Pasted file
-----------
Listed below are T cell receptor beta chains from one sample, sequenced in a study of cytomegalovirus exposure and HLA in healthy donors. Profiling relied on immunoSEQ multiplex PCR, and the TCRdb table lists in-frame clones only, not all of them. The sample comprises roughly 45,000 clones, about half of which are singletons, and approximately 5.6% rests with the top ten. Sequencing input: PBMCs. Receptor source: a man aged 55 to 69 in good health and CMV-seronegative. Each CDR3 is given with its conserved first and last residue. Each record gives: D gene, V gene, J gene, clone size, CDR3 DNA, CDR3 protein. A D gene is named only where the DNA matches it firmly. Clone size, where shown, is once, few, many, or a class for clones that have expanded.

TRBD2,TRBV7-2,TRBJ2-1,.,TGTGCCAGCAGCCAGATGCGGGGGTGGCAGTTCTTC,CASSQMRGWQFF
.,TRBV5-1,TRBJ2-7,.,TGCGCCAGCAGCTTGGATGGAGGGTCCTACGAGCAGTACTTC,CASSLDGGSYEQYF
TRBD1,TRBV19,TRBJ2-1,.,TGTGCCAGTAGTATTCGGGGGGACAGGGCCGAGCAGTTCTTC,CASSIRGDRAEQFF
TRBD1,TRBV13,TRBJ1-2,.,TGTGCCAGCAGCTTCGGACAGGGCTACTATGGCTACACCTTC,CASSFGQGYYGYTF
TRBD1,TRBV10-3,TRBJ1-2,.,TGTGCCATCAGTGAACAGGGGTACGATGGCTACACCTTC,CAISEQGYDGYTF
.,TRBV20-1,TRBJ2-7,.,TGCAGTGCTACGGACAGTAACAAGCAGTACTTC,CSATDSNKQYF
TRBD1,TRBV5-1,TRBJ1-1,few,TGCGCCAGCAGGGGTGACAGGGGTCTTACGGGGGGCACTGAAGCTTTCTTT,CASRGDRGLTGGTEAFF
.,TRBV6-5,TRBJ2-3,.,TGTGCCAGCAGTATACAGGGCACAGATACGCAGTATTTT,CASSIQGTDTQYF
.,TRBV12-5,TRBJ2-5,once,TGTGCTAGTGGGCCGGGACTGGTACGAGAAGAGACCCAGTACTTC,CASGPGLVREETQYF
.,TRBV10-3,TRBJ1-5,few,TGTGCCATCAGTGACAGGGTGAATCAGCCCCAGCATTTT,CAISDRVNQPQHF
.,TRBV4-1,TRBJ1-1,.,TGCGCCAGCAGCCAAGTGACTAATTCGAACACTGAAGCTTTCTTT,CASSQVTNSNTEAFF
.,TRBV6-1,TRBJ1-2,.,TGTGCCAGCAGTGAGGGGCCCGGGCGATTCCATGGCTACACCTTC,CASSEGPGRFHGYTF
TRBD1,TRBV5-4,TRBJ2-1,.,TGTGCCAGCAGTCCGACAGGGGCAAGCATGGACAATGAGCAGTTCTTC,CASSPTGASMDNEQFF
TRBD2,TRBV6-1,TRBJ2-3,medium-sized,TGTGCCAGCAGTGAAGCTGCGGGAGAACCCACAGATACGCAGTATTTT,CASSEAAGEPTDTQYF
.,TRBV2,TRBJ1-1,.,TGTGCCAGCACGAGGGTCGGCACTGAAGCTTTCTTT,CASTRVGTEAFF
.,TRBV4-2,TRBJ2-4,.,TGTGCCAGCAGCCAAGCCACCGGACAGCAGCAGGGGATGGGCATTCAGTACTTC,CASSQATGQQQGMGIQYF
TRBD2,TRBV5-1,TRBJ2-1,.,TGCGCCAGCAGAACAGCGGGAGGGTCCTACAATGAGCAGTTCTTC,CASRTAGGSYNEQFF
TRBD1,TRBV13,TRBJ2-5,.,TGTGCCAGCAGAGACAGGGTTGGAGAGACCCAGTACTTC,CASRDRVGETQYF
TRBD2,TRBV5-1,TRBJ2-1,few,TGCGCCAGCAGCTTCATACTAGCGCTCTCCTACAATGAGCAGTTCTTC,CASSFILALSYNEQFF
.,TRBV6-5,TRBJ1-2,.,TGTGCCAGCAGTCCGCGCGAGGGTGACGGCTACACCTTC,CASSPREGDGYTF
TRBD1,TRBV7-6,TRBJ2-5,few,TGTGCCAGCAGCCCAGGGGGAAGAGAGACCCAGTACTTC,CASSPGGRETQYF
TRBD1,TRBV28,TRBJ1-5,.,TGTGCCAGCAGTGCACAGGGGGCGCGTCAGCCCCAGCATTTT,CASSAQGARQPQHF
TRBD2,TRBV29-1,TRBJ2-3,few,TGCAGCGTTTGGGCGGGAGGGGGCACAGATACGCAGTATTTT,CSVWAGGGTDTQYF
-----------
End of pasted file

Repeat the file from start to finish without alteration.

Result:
Listed below are T cell receptor beta chains from one sample, sequenced in a study of cytomegalovirus exposure and HLA in healthy donors. Profiling relied on immunoSEQ multiplex PCR, and the TCRdb table lists in-frame clones only, not all of them. The sample comprises roughly 45,000 clones, about half of which are singletons, and approximately 5.6% rests with the top ten. Sequencing input: PBMCs. Receptor source: a man aged 55 to 69 in good health and CMV-seronegative. Each CDR3 is given with its conserved first and last residue. Each record gives: D gene, V gene, J gene, clone size, CDR3 DNA, CDR3 protein. A D gene is named only where the DNA matches it firmly. Clone size, where shown, is once, few, many, or a class for clones that have expanded.

TRBD2,TRBV7-2,TRBJ2-1,.,TGTGCCAGCAGCCAGATGCGGGGGTGGCAGTTCTTC,CASSQMRGWQFF
.,TRBV5-1,TRBJ2-7,.,TGCGCCAGCAGCTTGGATGGAGGGTCCTACGAGCAGTACTTC,CASSLDGGSYEQYF
TRBD1,TRBV19,TRBJ2-1,.,TGTGCCAGTAGTATTCGGGGGGACAGGGCCGAGCAGTTCTTC,CASSIRGDRAEQFF
TRBD1,TRBV13,TRBJ1-2,.,TGTGCCAGCAGCTTCGGACAGGGCTACTATGGCTACACCTTC,CASSFGQGYYGYTF
TRBD1,TRBV10-3,TRBJ1-2,.,TGTGCCATCAGTGAACAGGGGTACGATGGCTACACCTTC,CAISEQGYDGYTF
.,TRBV20-1,TRBJ2-7,.,TGCAGTGCTACGGACAGTAACAAGCAGTACTTC,CSATDSNKQYF
TRBD1,TRBV5-1,TRBJ1-1,few,TGCGCCAGCAGGGGTGACAGGGGTCTTACGGGGGGCACTGAAGCTTTCTTT,CASRGDRGLTGGTEAFF
.,TRBV6-5,TRBJ2-3,.,TGTGCCAGCAGTATACAGGGCACAGATACGCAGTATTTT,CASSIQGTDTQYF
.,TRBV12-5,TRBJ2-5,once,TGTGCTAGTGGGCCGGGACTGGTACGAGAAGAGACCCAGTACTTC,CASGPGLVREETQYF
.,TRBV10-3,TRBJ1-5,few,TGTGCCATCAGTGACAGGGTGAATCAGCCCCAGCATTTT,CAISDRVNQPQHF
.,TRBV4-1,TRBJ1-1,.,TGCGCCAGCAGCCAAGTGACTAATTCGAACACTGAAGCTTTCTTT,CASSQVTNSNTEAFF
.,TRBV6-1,TRBJ1-2,.,TGTGCCAGCAGTGAGGGGCCCGGGCGATTCCATGGCTACACCTTC,CASSEGPGRFHGYTF
TRBD1,TRBV5-4,TRBJ2-1,.,TGTGCCAGCAGTCCGACAGGGGCAAGCATGGACAATGAGCAGTTCTTC,CASSPTGASMDNEQFF
TRBD2,TRBV6-1,TRBJ2-3,medium-sized,TGTGCCAGCAGTGAAGCTGCGGGAGAACCCACAGATACGCAGTATTTT,CASSEAAGEPTDTQYF
.,TRBV2,TRBJ1-1,.,TGTGCCAGCACGAGGGTCGGCACTGAAGCTTTCTTT,CASTRVGTEAFF
.,TRBV4-2,TRBJ2-4,.,TGTGCCAGCAGCCAAGCCACCGGACAGCAGCAGGGGATGGGCATTCAGTACTTC,CASSQATGQQQGMGIQYF
TRBD2,TRBV5-1,TRBJ2-1,.,TGCGCCAGCAGAACAGCGGGAGGGTCCTACAATGAGCAGTTCTTC,CASRTAGGSYNEQFF
TRBD1,TRBV13,TRBJ2-5,.,TGTGCCAGCAGAGACAGGGTTGGAGAGACCCAGTACTTC,CASRDRVGETQYF
TRBD2,TRBV5-1,TRBJ2-1,few,TGCGCCAGCAGCTTCATACTAGCGCTCTCCTACAATGAGCAGTTCTTC,CASSFILALSYNEQFF
.,TRBV6-5,TRBJ1-2,.,TGTGCCAGCAGTCCGCGCGAGGGTGACGGCTACACCTTC,CASSPREGDGYTF
TRBD1,TRBV7-6,TRBJ2-5,few,TGTGCCAGCAGCCCAGGGGGAAGAGAGACCCAGTACTTC,CASSPGGRETQYF
TRBD1,TRBV28,TRBJ1-5,.,TGTGCCAGCAGTGCACAGGGGGCGCGTCAGCCCCAGCATTTT,CASSAQGARQPQHF
TRBD2,TRBV29-1,TRBJ2-3,few,TGCAGCGTTTGGGCGGGAGGGGGCACAGATACGCAGTATTTT,CSVWAGGGTDTQYF